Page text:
Pavlova, I’m sorry to say, drools in her water. Indeed she makes such colossal mess I keep looking for the egg beater that extrudes from an invisible orifice every time she goes to take a drink. I’m not entirely sure she actually swallows any water: chiefly she churns it up. And drools. She seems to enjoy the process however and this form of amusement is much to be preferred to trying to get my knitting away from her (again). Chaos will put up with post-Pavlova water. Darkness won’t. I usually remember to change it once she’s imprisoned in her crate again** . . . but occasionally I forget.
I humbly got up, rinsed the water bowl out carefully, and put fresh water down. Darkness had a nice long drink and is now content with his world.
Which brings up something else. What just happened is what happened. Darkness, having deliberately sought and got my attention, directed it to the water dish. He got up and stood beside me as I rinsed it out and refilled it, and followed me to where I put it down. And immediately drank, and then went away and lay down. Anyone who lives with critters will have similar stories.
A few nights ago I was listening to some high-minded interview with some fancy philosopher bloke. Who in the middle of saying something relatively interesting about being human, added, and we’re the only animal who points.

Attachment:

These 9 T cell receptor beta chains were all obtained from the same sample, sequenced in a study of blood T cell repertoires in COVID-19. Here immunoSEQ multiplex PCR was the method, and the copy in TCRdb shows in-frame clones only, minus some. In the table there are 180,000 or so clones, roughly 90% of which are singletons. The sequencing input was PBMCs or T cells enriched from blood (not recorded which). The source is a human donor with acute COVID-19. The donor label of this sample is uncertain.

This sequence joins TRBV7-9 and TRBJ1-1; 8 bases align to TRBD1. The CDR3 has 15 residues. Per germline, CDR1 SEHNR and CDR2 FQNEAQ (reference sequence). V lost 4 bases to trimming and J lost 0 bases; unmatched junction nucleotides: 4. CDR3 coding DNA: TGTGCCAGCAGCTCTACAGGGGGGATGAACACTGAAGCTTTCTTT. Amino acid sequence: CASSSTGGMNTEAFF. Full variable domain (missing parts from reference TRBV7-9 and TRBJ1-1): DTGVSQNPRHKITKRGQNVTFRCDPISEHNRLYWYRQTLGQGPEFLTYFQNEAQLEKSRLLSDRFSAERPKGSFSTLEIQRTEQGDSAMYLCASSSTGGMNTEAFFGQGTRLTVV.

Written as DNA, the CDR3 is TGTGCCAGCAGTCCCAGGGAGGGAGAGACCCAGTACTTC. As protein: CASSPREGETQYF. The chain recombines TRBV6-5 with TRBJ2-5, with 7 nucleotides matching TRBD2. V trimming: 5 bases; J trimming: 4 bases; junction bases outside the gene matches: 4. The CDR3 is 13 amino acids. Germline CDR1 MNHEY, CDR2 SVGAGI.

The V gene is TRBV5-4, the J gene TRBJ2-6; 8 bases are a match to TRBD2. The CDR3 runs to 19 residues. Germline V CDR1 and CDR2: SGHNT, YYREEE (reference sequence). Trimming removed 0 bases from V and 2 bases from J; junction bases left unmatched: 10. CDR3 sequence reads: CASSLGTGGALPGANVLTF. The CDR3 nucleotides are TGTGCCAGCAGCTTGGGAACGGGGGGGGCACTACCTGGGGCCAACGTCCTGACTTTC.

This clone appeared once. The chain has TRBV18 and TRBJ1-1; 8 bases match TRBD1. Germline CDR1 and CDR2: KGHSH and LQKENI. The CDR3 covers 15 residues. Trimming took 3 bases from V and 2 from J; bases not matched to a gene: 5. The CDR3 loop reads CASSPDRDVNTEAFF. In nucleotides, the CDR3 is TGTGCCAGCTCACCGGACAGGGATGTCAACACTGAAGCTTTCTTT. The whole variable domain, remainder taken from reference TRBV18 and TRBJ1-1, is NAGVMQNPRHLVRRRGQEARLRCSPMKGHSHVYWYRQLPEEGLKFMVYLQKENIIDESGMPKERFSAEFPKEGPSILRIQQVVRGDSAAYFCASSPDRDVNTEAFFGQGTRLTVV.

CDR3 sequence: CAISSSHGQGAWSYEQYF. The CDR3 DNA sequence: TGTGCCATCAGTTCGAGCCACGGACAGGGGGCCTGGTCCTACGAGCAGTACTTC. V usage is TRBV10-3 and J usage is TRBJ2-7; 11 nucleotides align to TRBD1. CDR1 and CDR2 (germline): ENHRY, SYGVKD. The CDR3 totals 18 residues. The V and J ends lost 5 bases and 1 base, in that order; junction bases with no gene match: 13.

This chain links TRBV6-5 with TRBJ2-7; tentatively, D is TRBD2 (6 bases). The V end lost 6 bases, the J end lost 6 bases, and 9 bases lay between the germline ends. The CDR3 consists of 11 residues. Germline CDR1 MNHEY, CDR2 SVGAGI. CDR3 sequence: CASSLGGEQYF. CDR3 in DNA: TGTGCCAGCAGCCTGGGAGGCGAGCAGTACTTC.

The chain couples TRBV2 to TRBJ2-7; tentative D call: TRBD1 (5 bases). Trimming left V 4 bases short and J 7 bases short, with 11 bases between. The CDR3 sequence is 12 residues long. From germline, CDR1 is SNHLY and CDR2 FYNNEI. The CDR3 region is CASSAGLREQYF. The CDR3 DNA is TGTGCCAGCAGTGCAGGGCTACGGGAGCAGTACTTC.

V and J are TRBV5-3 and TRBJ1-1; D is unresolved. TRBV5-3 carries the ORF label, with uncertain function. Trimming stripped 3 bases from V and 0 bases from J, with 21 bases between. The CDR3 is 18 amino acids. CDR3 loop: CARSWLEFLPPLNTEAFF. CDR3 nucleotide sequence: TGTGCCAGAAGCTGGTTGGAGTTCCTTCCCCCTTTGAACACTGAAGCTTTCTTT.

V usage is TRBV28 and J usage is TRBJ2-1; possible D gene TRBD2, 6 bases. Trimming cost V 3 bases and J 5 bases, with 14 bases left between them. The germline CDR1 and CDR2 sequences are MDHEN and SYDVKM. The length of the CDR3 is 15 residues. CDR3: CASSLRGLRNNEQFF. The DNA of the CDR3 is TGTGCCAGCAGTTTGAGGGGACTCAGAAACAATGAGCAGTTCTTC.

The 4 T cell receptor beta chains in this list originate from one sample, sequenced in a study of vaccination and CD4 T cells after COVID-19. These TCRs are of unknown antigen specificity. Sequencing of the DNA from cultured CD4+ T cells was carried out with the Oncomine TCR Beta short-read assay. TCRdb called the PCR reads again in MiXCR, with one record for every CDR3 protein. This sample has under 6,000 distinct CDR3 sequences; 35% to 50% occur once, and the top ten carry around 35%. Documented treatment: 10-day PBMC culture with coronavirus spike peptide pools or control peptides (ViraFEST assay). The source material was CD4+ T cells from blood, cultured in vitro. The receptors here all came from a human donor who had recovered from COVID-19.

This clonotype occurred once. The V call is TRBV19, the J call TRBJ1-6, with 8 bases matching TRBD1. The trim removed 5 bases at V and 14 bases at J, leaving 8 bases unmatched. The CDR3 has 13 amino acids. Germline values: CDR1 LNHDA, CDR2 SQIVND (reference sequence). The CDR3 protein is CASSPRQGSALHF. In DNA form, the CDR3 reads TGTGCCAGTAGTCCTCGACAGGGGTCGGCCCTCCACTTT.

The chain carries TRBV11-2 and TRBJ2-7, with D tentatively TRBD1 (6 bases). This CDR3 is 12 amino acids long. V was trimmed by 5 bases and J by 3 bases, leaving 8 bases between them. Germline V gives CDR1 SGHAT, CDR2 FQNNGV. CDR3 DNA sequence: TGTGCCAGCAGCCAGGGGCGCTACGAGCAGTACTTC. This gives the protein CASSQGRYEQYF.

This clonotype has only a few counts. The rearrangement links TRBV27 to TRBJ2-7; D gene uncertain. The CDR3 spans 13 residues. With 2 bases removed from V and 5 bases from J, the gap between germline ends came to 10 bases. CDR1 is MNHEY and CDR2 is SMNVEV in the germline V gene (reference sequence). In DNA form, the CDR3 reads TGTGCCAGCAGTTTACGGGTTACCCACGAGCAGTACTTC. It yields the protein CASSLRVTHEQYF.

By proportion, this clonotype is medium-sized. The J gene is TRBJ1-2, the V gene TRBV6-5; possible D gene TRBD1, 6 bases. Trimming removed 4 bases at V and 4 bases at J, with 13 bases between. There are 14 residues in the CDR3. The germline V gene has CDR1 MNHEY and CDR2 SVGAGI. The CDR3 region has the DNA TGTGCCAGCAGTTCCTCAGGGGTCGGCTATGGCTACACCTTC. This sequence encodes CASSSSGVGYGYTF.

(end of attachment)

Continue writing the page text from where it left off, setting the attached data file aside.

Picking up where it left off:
He went on about this for several minutes. He seemed to think it was important. I was thinking, you don’t have any pets, do you, mate? Now if you’re going to define pointing strictly as the extended forefinger with the other three fingers held back with the opposable thumb, well, yes, we’re the only critter who does that because we’re the only critter with true opposable thumbs. But if you mean, as you should mean, pointing as a way of making someone else look at something indicated by you . . . certainly dogs, cats, horses and (domestic) birds do it, and I’m sure the list is a lot longer, that’s just what comes immediately off the top of my head. There’s even a dog called a pointer, because he, um, points. Sure, he (or she) is bred and trained to do it, but how does that invalidate it? He’s directing your attention to something you have told him you want your attention directed to. Seeing Eye dogs do it. Those increasingly capable Companion Dogs do it for their variously-abled humans.
In the lurcher (and I think terrier) world what the hunting pointer does is called ‘marking’ and is a lot less flashy, but it’s the same continuum. And while generally you learn how your dog marks, rather than trying to teach her to do it your way***, a lot of dogs, having found prey, will look round to make eye contact with you and check that you’re on board with what they’ve found: LOOK BOSS. DINNER.†
That’s pointing. And I’m not a philosopher.
* * *
* One of the reasons you PUT UP WITH FRELLING DOMESTIC FAUNA is because they make you laugh. Pavlova, when she is feeling especially neglected will follow me around and plonk her butt down every time she catches my eye. In a minute, I say, I’m washing up/hanging laundry/ordering more yarn/dusting^, and you’re not starving. Plonk. Plonk. I am. Starving. Plonk.
^ DUSTING? No, no, surely not dusting.